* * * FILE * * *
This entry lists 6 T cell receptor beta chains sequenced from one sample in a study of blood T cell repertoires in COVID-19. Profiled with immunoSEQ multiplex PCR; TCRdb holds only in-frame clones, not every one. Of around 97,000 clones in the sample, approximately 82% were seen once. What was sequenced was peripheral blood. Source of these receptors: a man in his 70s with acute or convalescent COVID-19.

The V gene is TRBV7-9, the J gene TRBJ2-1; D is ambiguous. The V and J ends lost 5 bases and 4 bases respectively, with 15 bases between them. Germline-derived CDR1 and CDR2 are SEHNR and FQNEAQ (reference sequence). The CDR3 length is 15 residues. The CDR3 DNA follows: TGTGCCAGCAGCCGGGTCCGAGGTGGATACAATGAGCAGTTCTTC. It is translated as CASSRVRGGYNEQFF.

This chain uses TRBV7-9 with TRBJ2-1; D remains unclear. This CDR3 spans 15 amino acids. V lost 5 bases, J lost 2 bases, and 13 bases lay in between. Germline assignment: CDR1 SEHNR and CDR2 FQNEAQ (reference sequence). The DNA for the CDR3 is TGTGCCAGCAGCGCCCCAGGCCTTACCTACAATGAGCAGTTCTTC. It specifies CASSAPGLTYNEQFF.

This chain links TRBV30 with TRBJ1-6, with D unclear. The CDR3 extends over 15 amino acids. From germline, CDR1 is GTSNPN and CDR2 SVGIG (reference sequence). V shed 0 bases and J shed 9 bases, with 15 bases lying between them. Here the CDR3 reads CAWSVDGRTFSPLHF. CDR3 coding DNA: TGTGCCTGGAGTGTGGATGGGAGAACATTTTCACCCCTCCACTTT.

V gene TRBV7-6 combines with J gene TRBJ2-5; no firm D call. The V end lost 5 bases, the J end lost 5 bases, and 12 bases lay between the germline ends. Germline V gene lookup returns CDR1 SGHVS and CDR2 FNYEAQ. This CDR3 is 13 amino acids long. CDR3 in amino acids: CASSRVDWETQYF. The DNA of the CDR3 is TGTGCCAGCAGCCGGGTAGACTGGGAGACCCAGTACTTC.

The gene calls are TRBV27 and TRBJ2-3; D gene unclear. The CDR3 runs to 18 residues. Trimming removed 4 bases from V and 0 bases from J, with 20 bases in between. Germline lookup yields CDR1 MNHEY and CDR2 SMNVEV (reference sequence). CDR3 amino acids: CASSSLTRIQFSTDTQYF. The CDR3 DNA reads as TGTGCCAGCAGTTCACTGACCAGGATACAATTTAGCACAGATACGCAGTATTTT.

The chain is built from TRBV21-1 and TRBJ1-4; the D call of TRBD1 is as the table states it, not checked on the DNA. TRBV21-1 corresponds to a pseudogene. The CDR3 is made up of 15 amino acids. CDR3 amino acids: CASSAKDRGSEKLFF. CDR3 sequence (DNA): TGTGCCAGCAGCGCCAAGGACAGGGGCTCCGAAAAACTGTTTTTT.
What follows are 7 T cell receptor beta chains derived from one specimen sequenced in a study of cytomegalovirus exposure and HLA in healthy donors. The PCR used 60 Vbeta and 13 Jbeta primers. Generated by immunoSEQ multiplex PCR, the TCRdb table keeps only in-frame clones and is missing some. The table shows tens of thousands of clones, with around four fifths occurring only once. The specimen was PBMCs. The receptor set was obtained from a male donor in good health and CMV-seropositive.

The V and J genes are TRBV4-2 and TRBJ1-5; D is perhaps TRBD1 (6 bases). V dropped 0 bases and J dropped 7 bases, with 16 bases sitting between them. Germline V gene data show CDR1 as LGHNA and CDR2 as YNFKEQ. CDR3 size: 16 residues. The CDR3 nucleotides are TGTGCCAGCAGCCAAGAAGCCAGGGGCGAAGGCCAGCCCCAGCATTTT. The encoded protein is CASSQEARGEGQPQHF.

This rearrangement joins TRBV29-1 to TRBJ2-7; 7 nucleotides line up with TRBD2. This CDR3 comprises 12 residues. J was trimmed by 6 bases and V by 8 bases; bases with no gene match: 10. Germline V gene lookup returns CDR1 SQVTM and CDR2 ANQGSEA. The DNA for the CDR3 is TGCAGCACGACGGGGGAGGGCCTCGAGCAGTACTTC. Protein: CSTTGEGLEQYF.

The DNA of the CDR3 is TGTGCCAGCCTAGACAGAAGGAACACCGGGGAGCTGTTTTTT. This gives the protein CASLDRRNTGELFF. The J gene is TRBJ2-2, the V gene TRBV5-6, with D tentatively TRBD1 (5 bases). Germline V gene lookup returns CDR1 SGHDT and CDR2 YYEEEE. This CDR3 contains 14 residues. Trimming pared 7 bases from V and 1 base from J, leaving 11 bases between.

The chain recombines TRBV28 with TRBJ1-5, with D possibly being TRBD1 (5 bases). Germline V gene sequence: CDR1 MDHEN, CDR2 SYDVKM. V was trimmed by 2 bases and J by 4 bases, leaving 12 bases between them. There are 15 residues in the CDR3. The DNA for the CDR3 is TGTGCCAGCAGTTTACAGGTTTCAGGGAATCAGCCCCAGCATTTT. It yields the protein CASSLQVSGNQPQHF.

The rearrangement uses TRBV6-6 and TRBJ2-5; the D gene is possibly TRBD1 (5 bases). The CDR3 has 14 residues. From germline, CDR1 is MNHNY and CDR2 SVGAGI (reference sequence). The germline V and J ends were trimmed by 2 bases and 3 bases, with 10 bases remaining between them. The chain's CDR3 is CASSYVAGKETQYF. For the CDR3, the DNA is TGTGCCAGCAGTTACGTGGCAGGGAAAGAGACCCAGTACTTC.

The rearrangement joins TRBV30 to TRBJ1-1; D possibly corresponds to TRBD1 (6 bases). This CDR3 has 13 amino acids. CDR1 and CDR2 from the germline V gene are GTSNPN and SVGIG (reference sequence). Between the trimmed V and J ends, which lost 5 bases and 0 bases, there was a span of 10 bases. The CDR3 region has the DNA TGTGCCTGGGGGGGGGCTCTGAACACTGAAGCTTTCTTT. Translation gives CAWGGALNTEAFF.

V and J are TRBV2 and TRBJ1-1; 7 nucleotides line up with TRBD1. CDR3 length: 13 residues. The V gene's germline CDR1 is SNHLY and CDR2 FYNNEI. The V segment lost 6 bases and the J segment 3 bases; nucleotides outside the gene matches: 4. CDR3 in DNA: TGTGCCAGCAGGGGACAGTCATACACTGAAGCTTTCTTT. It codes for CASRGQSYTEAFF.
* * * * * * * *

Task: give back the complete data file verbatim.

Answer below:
This entry lists 6 T cell receptor beta chains sequenced from one sample in a study of blood T cell repertoires in COVID-19. Profiled with immunoSEQ multiplex PCR; TCRdb holds only in-frame clones, not every one. Of around 97,000 clones in the sample, approximately 82% were seen once. What was sequenced was peripheral blood. Source of these receptors: a man in his 70s with acute or convalescent COVID-19.

The V gene is TRBV7-9, the J gene TRBJ2-1; D is ambiguous. The V and J ends lost 5 bases and 4 bases respectively, with 15 bases between them. Germline-derived CDR1 and CDR2 are SEHNR and FQNEAQ (reference sequence). The CDR3 length is 15 residues. The CDR3 DNA follows: TGTGCCAGCAGCCGGGTCCGAGGTGGATACAATGAGCAGTTCTTC. It is translated as CASSRVRGGYNEQFF.

This chain uses TRBV7-9 with TRBJ2-1; D remains unclear. This CDR3 spans 15 amino acids. V lost 5 bases, J lost 2 bases, and 13 bases lay in between. Germline assignment: CDR1 SEHNR and CDR2 FQNEAQ (reference sequence). The DNA for the CDR3 is TGTGCCAGCAGCGCCCCAGGCCTTACCTACAATGAGCAGTTCTTC. It specifies CASSAPGLTYNEQFF.

This chain links TRBV30 with TRBJ1-6, with D unclear. The CDR3 extends over 15 amino acids. From germline, CDR1 is GTSNPN and CDR2 SVGIG (reference sequence). V shed 0 bases and J shed 9 bases, with 15 bases lying between them. Here the CDR3 reads CAWSVDGRTFSPLHF. CDR3 coding DNA: TGTGCCTGGAGTGTGGATGGGAGAACATTTTCACCCCTCCACTTT.

V gene TRBV7-6 combines with J gene TRBJ2-5; no firm D call. The V end lost 5 bases, the J end lost 5 bases, and 12 bases lay between the germline ends. Germline V gene lookup returns CDR1 SGHVS and CDR2 FNYEAQ. This CDR3 is 13 amino acids long. CDR3 in amino acids: CASSRVDWETQYF. The DNA of the CDR3 is TGTGCCAGCAGCCGGGTAGACTGGGAGACCCAGTACTTC.

The gene calls are TRBV27 and TRBJ2-3; D gene unclear. The CDR3 runs to 18 residues. Trimming removed 4 bases from V and 0 bases from J, with 20 bases in between. Germline lookup yields CDR1 MNHEY and CDR2 SMNVEV (reference sequence). CDR3 amino acids: CASSSLTRIQFSTDTQYF. The CDR3 DNA reads as TGTGCCAGCAGTTCACTGACCAGGATACAATTTAGCACAGATACGCAGTATTTT.

The chain is built from TRBV21-1 and TRBJ1-4; the D call of TRBD1 is as the table states it, not checked on the DNA. TRBV21-1 corresponds to a pseudogene. The CDR3 is made up of 15 amino acids. CDR3 amino acids: CASSAKDRGSEKLFF. CDR3 sequence (DNA): TGTGCCAGCAGCGCCAAGGACAGGGGCTCCGAAAAACTGTTTTTT.
What follows are 7 T cell receptor beta chains derived from one specimen sequenced in a study of cytomegalovirus exposure and HLA in healthy donors. The PCR used 60 Vbeta and 13 Jbeta primers. Generated by immunoSEQ multiplex PCR, the TCRdb table keeps only in-frame clones and is missing some. The table shows tens of thousands of clones, with around four fifths occurring only once. The specimen was PBMCs. The receptor set was obtained from a male donor in good health and CMV-seropositive.

The V and J genes are TRBV4-2 and TRBJ1-5; D is perhaps TRBD1 (6 bases). V dropped 0 bases and J dropped 7 bases, with 16 bases sitting between them. Germline V gene data show CDR1 as LGHNA and CDR2 as YNFKEQ. CDR3 size: 16 residues. The CDR3 nucleotides are TGTGCCAGCAGCCAAGAAGCCAGGGGCGAAGGCCAGCCCCAGCATTTT. The encoded protein is CASSQEARGEGQPQHF.

This rearrangement joins TRBV29-1 to TRBJ2-7; 7 nucleotides line up with TRBD2. This CDR3 comprises 12 residues. J was trimmed by 6 bases and V by 8 bases; bases with no gene match: 10. Germline V gene lookup returns CDR1 SQVTM and CDR2 ANQGSEA. The DNA for the CDR3 is TGCAGCACGACGGGGGAGGGCCTCGAGCAGTACTTC. Protein: CSTTGEGLEQYF.

The DNA of the CDR3 is TGTGCCAGCCTAGACAGAAGGAACACCGGGGAGCTGTTTTTT. This gives the protein CASLDRRNTGELFF. The J gene is TRBJ2-2, the V gene TRBV5-6, with D tentatively TRBD1 (5 bases). Germline V gene lookup returns CDR1 SGHDT and CDR2 YYEEEE. This CDR3 contains 14 residues. Trimming pared 7 bases from V and 1 base from J, leaving 11 bases between.

The chain recombines TRBV28 with TRBJ1-5, with D possibly being TRBD1 (5 bases). Germline V gene sequence: CDR1 MDHEN, CDR2 SYDVKM. V was trimmed by 2 bases and J by 4 bases, leaving 12 bases between them. There are 15 residues in the CDR3. The DNA for the CDR3 is TGTGCCAGCAGTTTACAGGTTTCAGGGAATCAGCCCCAGCATTTT. It yields the protein CASSLQVSGNQPQHF.

The rearrangement uses TRBV6-6 and TRBJ2-5; the D gene is possibly TRBD1 (5 bases). The CDR3 has 14 residues. From germline, CDR1 is MNHNY and CDR2 SVGAGI (reference sequence). The germline V and J ends were trimmed by 2 bases and 3 bases, with 10 bases remaining between them. The chain's CDR3 is CASSYVAGKETQYF. For the CDR3, the DNA is TGTGCCAGCAGTTACGTGGCAGGGAAAGAGACCCAGTACTTC.

The rearrangement joins TRBV30 to TRBJ1-1; D possibly corresponds to TRBD1 (6 bases). This CDR3 has 13 amino acids. CDR1 and CDR2 from the germline V gene are GTSNPN and SVGIG (reference sequence). Between the trimmed V and J ends, which lost 5 bases and 0 bases, there was a span of 10 bases. The CDR3 region has the DNA TGTGCCTGGGGGGGGGCTCTGAACACTGAAGCTTTCTTT. Translation gives CAWGGALNTEAFF.

V and J are TRBV2 and TRBJ1-1; 7 nucleotides line up with TRBD1. CDR3 length: 13 residues. The V gene's germline CDR1 is SNHLY and CDR2 FYNNEI. The V segment lost 6 bases and the J segment 3 bases; nucleotides outside the gene matches: 4. CDR3 in DNA: TGTGCCAGCAGGGGACAGTCATACACTGAAGCTTTCTTT. It codes for CASRGQSYTEAFF.